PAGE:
The worried mother tried to encourage him. “Just get him here, and we’ll do the rest,” the new school told her. Yet they were soon ringing her to ask her to collect the little boy, as they couldn’t manage him. The little boy had started to run off, and after a particularly stressful morning where he had been chased around the car park and the adjacent road by not one but three members of the Senior Leadership Team, the worried mother was relieved when the SENCO agreed that the little boy needed help.
Yet help was refused by the green feather issuers in the different city, and the worried mother was told it was because of the third inutile GP’s letter.
The little boy was by this time very poorly. He wanted to kill himself, he couldn’t cope with the stress of school, or people, or even his own beloved family. He had shut himself away in his room with only Lego and Nintendo for company. The worried mother, desperate, took the little boy to A&E, where after a five hour wait they were reprimanded for wasting the doctor’s time. The little boy and the worried mother felt sad that nobody would help them. Yet despite telling them off, the handsome young doctor managed to get them an appointment with the green feather issuers.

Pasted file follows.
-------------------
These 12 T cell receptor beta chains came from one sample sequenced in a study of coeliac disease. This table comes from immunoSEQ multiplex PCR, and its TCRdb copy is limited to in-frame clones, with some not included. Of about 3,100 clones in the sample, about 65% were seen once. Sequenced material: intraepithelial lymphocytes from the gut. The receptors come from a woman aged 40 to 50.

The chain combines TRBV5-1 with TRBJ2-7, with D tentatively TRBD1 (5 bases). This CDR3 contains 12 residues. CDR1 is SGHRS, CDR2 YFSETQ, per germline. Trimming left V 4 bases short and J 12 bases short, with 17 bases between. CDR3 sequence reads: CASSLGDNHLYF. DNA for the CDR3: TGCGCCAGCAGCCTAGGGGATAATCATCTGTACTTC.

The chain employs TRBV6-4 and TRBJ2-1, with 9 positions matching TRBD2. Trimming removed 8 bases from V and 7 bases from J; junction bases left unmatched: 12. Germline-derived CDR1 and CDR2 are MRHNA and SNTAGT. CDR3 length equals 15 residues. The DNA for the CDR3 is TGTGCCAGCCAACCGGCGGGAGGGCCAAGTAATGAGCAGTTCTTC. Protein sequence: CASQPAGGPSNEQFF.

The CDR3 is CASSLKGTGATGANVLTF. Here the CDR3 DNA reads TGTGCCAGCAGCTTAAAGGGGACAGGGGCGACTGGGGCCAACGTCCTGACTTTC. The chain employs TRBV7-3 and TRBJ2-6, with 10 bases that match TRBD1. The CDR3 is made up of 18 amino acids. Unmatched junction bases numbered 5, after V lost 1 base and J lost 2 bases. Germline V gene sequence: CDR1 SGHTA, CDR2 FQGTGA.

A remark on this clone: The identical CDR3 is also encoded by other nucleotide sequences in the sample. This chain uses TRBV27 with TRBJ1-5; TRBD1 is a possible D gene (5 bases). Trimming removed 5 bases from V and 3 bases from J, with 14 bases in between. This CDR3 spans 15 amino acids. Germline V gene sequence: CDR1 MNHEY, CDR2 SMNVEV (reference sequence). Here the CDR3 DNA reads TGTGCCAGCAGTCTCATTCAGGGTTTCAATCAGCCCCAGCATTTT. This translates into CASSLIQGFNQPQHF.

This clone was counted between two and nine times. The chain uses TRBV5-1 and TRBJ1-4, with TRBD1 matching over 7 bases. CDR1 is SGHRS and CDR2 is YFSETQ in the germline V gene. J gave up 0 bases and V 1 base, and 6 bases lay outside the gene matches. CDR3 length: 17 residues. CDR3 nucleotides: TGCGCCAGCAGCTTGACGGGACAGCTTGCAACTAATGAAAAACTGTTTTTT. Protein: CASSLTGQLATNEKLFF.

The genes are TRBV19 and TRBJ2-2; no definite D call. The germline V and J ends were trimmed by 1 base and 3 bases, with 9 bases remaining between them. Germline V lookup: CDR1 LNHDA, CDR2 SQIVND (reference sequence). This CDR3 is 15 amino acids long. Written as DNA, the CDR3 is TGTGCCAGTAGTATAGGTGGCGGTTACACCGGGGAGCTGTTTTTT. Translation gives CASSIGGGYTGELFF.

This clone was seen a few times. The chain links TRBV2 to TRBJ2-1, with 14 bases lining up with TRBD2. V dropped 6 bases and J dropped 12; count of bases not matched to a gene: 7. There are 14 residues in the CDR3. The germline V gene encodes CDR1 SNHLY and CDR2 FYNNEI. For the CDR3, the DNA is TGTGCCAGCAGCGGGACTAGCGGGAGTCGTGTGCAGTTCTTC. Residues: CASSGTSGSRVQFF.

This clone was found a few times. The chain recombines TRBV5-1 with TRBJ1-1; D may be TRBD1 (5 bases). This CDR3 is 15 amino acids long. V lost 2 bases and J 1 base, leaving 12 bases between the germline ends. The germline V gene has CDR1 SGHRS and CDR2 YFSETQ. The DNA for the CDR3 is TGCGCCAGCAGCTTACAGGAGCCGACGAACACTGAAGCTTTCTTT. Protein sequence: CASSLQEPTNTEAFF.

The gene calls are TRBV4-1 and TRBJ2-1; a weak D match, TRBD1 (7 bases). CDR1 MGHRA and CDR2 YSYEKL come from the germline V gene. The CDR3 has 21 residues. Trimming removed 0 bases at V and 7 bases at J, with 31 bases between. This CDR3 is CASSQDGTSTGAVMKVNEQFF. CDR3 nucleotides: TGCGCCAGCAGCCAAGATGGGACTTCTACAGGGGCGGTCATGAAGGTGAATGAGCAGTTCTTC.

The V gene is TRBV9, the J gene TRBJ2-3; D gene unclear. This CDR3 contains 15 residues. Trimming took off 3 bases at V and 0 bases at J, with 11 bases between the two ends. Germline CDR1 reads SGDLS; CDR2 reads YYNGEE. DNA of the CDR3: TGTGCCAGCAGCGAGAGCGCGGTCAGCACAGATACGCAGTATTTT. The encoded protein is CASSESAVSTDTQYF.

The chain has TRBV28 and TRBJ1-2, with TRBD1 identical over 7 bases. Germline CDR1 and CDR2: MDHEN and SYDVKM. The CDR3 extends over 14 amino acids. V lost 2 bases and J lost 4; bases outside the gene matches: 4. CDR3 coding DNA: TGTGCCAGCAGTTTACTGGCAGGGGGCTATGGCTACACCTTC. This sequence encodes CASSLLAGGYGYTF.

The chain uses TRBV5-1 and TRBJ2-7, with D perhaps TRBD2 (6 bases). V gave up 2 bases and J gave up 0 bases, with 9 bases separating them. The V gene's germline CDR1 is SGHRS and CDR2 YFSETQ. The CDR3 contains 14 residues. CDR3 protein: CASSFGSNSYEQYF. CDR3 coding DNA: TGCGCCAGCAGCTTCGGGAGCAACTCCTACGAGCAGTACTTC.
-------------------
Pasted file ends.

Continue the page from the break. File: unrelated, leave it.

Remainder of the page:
The worried mother was sent on a parenting course. The hardworking daddy worked even harder and prayed it would all be ok. The little boy was an enigma to him, and he struggled to understand why he couldn’t just do as he was told. The sweet sister just got sweeter and sweeter, trying to cheer them all up.
The green feather issuers didn’t give the little boy green feathers. They gave him something much more wonderful. They gave him the Incredible Dr Hoo and Amazing Jo instead.